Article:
By Nathalie Voit

Chief executives from seven major U.S. airway carriers will be summoned to testify before Congress on Dec. 8, according to an exclusive story from Reuters. The CEOs of American Airlines, Delta Airlines, Southwest Airlines, Alaska Airlines, United Airlines, Spirit Airlines, and JetBlue Airways are set to answer questions before the Senate Commerce Committee regarding their use of COVID-19-related federal relief aid. 

Sen. Maria Cantwell (D-WA), chair of the Commerce Committee, called for the hearing due to staffing shortages and flight cancellations. Widespread workforce shortages in recent months have prompted major carriers to cancel and delay hundreds of flights, wreaking havoc on consumers eager to travel. 

“There should have been every reason, particularly given the bailout money for the airlines, to prepare for the surge [in air travel] we’re seeing now,” said Rep. Eleanor Holmes (D-DC). “This money was for a very specific purpose.”

U.S. airlines received a combined total of $54 billion in taxpayer bailout money starting in March 2020. The pandemic relief money, dubbed the “Paycheck Protection Program,” was approved by Congress as part of the CARES Act to buffer against any COVID-19-related cuts to airlines’ payroll costs through Sept. 30. Specifically, the money was intended to keep employees on staff.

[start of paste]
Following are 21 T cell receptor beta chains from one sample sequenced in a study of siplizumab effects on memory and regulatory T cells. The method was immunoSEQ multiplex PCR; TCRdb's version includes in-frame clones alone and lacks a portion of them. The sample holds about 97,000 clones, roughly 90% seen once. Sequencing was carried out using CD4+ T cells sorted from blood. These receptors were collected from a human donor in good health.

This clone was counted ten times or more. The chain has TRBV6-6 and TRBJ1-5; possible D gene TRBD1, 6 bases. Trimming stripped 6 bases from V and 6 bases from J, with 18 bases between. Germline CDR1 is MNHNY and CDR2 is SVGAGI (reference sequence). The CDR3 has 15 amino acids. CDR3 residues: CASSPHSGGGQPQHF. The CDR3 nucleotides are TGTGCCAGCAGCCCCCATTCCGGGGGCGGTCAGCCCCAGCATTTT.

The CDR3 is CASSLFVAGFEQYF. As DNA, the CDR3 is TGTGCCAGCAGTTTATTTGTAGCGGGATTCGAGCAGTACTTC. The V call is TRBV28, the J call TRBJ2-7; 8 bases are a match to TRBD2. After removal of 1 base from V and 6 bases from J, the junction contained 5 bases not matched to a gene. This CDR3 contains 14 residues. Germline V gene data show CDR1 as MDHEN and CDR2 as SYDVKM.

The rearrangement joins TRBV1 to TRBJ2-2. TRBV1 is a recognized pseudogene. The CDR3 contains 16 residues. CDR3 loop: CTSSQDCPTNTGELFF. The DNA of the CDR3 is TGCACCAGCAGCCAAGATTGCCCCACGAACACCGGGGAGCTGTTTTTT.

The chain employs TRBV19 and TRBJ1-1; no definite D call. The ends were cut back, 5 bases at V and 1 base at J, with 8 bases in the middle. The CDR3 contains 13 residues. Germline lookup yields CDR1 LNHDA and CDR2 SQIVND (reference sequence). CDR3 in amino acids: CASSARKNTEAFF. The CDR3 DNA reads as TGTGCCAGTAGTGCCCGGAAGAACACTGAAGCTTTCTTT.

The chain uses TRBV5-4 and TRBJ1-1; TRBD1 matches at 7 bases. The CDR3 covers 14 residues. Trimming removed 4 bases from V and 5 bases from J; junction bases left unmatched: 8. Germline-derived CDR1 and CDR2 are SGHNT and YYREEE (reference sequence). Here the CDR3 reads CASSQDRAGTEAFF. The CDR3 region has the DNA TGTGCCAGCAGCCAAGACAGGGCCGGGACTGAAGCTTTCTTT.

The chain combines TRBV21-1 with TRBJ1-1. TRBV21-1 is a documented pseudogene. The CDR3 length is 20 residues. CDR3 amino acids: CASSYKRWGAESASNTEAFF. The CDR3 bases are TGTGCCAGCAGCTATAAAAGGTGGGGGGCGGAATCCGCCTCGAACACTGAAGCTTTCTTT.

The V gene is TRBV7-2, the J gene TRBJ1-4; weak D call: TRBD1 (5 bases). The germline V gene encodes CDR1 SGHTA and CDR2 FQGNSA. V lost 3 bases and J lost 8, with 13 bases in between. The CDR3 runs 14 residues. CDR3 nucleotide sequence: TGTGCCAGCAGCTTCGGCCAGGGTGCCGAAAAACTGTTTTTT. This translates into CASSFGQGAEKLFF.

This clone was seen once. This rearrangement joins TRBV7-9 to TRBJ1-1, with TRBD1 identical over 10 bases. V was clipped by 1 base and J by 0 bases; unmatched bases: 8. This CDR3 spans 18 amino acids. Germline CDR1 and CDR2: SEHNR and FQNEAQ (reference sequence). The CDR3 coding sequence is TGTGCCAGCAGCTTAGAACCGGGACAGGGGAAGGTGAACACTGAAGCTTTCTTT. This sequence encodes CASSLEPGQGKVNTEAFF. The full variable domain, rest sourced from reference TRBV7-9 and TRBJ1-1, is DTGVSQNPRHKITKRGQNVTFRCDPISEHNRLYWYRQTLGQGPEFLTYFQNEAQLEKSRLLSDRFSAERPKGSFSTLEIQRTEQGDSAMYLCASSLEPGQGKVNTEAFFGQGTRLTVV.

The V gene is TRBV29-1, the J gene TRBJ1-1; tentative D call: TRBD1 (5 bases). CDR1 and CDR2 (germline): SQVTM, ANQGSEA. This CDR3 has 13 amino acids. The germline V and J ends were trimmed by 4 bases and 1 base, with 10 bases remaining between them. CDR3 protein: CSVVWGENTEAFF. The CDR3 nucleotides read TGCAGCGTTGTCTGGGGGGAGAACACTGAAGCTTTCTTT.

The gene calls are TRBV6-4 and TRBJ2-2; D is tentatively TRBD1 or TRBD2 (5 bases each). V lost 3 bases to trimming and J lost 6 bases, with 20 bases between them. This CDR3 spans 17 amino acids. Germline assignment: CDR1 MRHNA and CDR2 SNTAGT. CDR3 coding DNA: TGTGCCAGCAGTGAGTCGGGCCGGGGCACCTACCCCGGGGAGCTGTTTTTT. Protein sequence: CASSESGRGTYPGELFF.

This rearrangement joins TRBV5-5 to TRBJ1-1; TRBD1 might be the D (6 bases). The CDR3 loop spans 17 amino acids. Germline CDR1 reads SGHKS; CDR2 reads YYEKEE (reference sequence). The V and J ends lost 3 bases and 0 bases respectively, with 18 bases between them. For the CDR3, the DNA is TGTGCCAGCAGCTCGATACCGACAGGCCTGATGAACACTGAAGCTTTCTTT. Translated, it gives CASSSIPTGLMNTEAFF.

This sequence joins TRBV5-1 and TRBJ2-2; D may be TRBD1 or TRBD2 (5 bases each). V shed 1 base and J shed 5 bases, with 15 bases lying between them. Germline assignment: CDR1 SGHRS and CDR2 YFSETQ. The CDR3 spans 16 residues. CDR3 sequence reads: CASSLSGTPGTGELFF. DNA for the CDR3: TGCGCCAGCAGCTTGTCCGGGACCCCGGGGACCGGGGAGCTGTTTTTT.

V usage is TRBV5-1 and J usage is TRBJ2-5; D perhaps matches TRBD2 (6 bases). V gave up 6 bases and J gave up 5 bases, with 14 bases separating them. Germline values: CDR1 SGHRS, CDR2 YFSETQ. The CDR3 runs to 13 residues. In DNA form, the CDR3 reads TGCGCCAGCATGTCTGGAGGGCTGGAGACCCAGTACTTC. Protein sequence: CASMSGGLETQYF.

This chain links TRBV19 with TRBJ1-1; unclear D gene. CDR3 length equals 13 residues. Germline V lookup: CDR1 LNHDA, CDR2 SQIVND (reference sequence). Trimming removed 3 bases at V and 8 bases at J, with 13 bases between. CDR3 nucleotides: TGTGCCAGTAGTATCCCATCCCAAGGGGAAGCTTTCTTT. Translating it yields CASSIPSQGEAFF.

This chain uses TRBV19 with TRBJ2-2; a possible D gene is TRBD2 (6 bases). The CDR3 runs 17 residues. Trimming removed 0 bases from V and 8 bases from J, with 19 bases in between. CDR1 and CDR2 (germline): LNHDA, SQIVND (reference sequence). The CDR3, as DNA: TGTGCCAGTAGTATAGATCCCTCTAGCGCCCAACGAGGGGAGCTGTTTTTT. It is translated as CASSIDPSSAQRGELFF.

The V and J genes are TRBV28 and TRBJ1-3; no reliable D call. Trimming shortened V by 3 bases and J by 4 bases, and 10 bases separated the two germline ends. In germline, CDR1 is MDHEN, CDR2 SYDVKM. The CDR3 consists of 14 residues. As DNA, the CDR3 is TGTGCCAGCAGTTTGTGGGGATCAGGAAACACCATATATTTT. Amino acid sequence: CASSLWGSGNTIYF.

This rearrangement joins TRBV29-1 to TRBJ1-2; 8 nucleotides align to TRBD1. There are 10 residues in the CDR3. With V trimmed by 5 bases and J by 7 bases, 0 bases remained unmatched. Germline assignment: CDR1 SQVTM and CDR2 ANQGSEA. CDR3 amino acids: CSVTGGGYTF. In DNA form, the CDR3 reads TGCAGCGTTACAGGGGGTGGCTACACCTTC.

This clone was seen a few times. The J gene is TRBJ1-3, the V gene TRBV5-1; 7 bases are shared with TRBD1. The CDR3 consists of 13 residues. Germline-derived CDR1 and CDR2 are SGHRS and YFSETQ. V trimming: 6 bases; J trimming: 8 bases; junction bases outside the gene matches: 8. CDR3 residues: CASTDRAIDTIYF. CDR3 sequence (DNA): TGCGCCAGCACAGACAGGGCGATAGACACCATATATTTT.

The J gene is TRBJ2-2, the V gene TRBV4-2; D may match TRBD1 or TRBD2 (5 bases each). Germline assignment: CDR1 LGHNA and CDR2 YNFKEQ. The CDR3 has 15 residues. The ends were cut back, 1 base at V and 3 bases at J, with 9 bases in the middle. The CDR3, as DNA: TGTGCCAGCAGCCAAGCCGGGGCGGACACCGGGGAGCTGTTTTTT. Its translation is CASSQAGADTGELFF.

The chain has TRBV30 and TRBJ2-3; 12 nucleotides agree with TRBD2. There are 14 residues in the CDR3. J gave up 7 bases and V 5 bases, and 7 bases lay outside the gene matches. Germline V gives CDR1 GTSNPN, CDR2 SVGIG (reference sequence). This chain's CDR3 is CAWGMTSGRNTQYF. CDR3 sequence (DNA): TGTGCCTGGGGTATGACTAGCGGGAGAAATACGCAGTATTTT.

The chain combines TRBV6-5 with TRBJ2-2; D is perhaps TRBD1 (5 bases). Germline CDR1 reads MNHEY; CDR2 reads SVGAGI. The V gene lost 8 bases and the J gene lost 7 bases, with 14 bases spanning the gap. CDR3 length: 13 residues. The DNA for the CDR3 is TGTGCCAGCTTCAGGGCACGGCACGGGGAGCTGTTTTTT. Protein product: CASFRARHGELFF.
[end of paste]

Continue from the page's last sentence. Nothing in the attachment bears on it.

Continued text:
“We made sure aviation workers were in place to meet the return demand for air travel after access to vaccination,” said Sara Nelson, president of the Association of Flight Attendants-CWA.

According to Nelson, the airline industry “created a COVID-19 relief plan that no other industry got.”

As part of the federal relief package, air carriers were prohibited from laying off staff and reducing workers’ salaries. Airlines were also instructed to limit executive compensation and halt stock buybacks and dividend payments. 

However, despite having received billions of dollars in federal relief aid, airlines were caught severely short-staffed once travel demand resumed in the spring. Many had cut corners by offering leaves of absence, employee buyouts, and early retirement options.

Congress is now demanding an accounting of where the government pandemic relief money went.

“The airlines owe Americans better service,” said Sen. Richard Blumenthal (D-Conn.). “In my view, they’re failing to keep their side of the bargain.”

“If they can’t keep their promises to taxpayers and travelers, Congress should find out why,” added Sen. Elizabeth Warren (D-MA.). 

Congress is keen on expanding consumer protections for fliers. In addition to the oversight hearing scheduled next week, a group of senators led by Democrat Richard Blumenthal (D-CT) reintroduced comprehensive legislation on Nov. 17 aimed at ensuring “airlines provide passengers with fair compensation, refunds, and recourse in the event of airline-caused flight delays and cancellations.”